Airport manager happy to have landed in Rifle |

Airport manager happy to have landed in Rifle

Lynn Burton
Post Independent Staff

Pardon the obvious pun, but Brian Condie has experienced a lot of highs as an aviator.

There was the time a gigantic B52 bomber snuck underneath Condie’s small plane from behind as he flew a couple thousand feet over Flaming Gorge Reservoir.

“He was just having fun with us,” Condie said. “I looked down and there he was. It was awesome.”

Then there was the time a Vietnam veteran helicopter pilot took Condie on a high-performance practice “gun run” above a California beach.

“He made me sick, and just laughed,” said Condie, who is licensed to fly fixed wing aircraft and helicopters.

Condie has been the Garfield County Regional Airport manager since May 2002, and one of his most recent high points came three weeks ago when a Boeing 737 business jet landed and taxied to within spitting distance of his office desk.

“The wing was about two feet from my deck,” Condie said, pointing to the taxi-way from his low-slung office. “It’s fun when that jet comes in. It’s fun to watch it take off, and fun to watch it land.”

Condie generally arrives at work wearing a tie, and flashing a friendly smile. He enjoys his job because he loves flying, and the challenge of running an airport that caters to aircraft that range from two-seaters to private jets. Condie especially loves the atmosphere at the Garfield County Airport.

“Airports are very calming places to work,” Condie said as he settled in for another day’s work. “When people are in an airport, they are going on vacation. … Here, passengers and friends come to the airport and they are all happy. People who work here enjoy it.”

Condie graduated from the Utah State University with a bachelor’s degree in business, with an emphasis on aviation. He previously worked at airports in Logan and Salt Lake City, Utah.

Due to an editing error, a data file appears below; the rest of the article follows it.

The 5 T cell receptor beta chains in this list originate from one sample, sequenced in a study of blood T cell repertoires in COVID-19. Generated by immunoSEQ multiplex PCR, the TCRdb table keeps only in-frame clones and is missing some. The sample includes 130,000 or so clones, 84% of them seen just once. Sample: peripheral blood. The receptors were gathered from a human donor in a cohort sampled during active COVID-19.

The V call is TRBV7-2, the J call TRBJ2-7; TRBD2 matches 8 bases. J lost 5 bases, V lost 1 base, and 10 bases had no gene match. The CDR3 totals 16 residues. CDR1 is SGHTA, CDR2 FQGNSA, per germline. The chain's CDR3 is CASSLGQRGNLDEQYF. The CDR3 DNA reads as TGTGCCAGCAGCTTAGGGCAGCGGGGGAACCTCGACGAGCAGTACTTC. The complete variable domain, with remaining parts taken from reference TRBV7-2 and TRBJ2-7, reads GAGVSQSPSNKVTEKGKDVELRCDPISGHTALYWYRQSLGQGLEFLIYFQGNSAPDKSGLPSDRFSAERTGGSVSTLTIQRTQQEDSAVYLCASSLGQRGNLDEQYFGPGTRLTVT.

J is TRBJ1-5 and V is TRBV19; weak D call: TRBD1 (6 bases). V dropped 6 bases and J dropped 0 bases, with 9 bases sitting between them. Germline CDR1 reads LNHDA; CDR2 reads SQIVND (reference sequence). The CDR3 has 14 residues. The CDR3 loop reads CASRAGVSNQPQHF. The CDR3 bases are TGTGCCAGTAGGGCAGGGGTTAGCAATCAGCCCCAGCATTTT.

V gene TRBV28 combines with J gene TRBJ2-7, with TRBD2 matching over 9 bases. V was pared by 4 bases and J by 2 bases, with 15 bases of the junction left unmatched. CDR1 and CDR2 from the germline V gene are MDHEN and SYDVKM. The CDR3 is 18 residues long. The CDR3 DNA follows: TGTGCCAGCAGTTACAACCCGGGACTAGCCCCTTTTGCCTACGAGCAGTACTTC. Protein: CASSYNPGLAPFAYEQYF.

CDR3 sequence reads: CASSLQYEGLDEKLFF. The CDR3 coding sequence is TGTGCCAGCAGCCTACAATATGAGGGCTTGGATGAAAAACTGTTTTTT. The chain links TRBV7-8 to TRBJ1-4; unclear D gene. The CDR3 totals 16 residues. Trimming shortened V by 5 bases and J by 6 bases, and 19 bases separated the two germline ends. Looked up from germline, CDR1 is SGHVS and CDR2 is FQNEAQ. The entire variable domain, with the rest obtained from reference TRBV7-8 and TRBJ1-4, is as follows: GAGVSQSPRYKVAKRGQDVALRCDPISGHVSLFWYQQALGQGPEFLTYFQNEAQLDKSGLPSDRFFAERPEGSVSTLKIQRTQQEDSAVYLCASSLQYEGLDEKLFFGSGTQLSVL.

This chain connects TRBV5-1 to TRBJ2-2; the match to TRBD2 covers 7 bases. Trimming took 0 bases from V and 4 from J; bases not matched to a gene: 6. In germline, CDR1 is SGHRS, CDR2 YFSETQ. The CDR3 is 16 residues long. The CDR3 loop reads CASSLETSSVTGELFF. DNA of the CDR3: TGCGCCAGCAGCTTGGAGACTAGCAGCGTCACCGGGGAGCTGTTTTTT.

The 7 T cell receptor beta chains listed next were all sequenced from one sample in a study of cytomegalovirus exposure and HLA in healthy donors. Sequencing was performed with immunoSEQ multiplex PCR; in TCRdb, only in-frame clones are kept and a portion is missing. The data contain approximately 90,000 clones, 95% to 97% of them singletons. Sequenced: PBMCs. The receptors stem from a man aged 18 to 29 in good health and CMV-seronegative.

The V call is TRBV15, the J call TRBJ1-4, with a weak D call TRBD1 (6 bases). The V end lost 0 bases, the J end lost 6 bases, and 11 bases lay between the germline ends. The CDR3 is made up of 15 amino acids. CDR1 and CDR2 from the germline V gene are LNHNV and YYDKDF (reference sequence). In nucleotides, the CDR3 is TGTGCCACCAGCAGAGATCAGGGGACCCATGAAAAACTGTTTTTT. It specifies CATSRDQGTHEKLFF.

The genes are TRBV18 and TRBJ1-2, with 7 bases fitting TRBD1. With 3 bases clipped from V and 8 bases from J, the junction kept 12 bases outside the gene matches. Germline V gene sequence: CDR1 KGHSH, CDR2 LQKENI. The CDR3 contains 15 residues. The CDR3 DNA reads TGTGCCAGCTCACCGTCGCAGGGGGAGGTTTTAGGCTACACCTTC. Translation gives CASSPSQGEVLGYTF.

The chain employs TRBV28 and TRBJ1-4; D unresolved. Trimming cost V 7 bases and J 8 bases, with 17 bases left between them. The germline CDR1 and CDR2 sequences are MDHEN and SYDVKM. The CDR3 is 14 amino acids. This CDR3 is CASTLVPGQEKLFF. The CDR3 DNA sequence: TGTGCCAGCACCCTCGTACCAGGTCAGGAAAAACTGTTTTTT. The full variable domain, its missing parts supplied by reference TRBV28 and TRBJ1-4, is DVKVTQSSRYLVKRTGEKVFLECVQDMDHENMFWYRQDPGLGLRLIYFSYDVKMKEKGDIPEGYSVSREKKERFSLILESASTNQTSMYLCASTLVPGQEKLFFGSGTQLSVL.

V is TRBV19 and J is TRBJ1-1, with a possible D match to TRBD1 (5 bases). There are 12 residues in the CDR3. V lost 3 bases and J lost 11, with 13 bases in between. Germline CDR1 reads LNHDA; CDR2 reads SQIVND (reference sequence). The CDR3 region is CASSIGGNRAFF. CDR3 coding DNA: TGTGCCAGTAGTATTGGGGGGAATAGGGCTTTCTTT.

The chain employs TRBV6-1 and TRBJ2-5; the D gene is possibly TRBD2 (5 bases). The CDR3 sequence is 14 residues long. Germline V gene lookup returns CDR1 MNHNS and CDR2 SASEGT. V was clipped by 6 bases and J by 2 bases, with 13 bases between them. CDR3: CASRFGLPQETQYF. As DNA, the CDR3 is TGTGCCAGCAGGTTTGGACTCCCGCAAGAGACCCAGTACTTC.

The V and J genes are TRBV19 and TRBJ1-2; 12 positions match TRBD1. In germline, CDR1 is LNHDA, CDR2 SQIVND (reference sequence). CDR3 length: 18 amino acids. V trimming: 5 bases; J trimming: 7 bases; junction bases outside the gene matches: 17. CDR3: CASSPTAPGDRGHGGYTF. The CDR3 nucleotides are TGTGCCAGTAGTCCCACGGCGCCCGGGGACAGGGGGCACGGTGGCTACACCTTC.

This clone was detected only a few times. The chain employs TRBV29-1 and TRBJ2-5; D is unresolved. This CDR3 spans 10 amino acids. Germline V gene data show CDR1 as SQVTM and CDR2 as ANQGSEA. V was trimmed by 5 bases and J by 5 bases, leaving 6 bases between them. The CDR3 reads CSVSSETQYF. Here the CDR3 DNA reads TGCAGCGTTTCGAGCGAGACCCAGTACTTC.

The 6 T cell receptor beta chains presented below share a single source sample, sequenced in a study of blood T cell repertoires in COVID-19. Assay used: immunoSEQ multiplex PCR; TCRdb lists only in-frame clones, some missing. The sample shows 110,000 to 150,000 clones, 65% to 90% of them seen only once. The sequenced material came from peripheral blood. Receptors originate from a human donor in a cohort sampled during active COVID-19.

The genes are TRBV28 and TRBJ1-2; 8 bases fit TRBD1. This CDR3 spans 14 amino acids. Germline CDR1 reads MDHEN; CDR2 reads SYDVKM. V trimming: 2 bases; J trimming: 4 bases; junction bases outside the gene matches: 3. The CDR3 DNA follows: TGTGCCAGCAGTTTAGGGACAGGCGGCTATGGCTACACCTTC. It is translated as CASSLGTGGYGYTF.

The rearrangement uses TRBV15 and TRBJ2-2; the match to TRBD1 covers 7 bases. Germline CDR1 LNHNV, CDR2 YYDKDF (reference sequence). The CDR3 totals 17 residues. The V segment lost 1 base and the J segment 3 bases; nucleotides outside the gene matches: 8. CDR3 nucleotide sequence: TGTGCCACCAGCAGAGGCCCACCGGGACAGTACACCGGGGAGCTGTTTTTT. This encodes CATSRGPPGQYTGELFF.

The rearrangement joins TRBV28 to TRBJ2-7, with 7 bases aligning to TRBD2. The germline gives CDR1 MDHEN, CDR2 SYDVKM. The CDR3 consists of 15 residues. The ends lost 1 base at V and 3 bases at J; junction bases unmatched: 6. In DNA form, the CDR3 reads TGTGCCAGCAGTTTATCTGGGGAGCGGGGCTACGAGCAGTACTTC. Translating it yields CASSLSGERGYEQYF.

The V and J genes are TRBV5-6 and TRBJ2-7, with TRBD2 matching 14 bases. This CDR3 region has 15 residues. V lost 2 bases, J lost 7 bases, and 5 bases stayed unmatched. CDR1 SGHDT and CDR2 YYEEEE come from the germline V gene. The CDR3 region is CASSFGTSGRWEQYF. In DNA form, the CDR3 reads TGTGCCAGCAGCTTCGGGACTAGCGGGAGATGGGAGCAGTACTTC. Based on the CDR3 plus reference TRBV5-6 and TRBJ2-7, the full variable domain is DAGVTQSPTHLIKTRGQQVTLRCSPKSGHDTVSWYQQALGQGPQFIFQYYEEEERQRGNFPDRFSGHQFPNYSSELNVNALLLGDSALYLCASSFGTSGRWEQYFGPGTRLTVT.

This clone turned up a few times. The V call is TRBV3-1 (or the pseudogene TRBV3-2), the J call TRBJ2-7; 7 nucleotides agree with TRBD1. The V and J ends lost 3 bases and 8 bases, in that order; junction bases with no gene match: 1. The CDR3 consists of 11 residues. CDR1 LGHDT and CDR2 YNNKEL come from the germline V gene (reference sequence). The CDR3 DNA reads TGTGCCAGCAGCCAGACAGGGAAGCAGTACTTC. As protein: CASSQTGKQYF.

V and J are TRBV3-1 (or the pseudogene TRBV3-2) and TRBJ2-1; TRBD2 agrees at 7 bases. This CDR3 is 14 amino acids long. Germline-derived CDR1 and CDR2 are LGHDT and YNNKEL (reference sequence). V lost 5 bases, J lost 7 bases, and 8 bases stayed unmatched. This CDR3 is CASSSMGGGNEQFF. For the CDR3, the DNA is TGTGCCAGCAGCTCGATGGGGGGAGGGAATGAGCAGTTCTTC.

The Garfield County Regional Airport is a general aviation airport with no scheduled commercial service, but with 24,000 takeoffs and landings last year. That averaged out to 65 landings or takeoffs per day.

Approximately 50 people work at the airport, but only Condie and operations technician Mike Brown are county employees.

Condie keeps track of his work in a zippered leather notebook.

“I’ve got last year’s finance report to complete, and review this year’s leases. There are annual fees to figure out and send out … fuel reports … a spill prevention plan for the new tank … a ground transportation letter to send out … I’ve got to meet with the county surveyor, and the sheriff on an emergency plan,” he said.

Garfield County is upgrading its airport as an economic development tool. Part of what Condie will do through this year is to count the flights originally destined for Rifle, and those diverted from other airports.

“We want to attract more destination aircraft,” Condie said.

Last year, Condie submitted Garfield County’s airport master plan to the Federal Aviation Administration. He hopes the plan will be approved in February. A key element is making the airport safer for large jets. To do that, the county will rebuild the 7,000-foot runway.

“That’s a huge project,” Condie said. “That’s what I’ll be doing for the next three or four years.”

Condie and his wife, Terri, have five children range from 5 to 14. At Christmas, Terri asked each child if they wished they still lived in Utah. “They all said `No.’ They like the friends they’ve made here, and the school,” Condie said.

If the past is any predictor for the future, at least some of the Condie kids will get to spend their middle and high school years in Rifle.

“I tend to stay around a while,” Condie said.

Contact Lynn Burton: 945-8515, ext. 534

Support Local Journalism

Support Local Journalism

Readers around Glenwood Springs and Garfield County make the Post Independent’s work possible. Your financial contribution supports our efforts to deliver quality, locally relevant journalism.

Now more than ever, your support is critical to help us keep our community informed about the evolving coronavirus pandemic and the impact it is having locally. Every contribution, however large or small, will make a difference.

Each donation will be used exclusively for the development and creation of increased news coverage.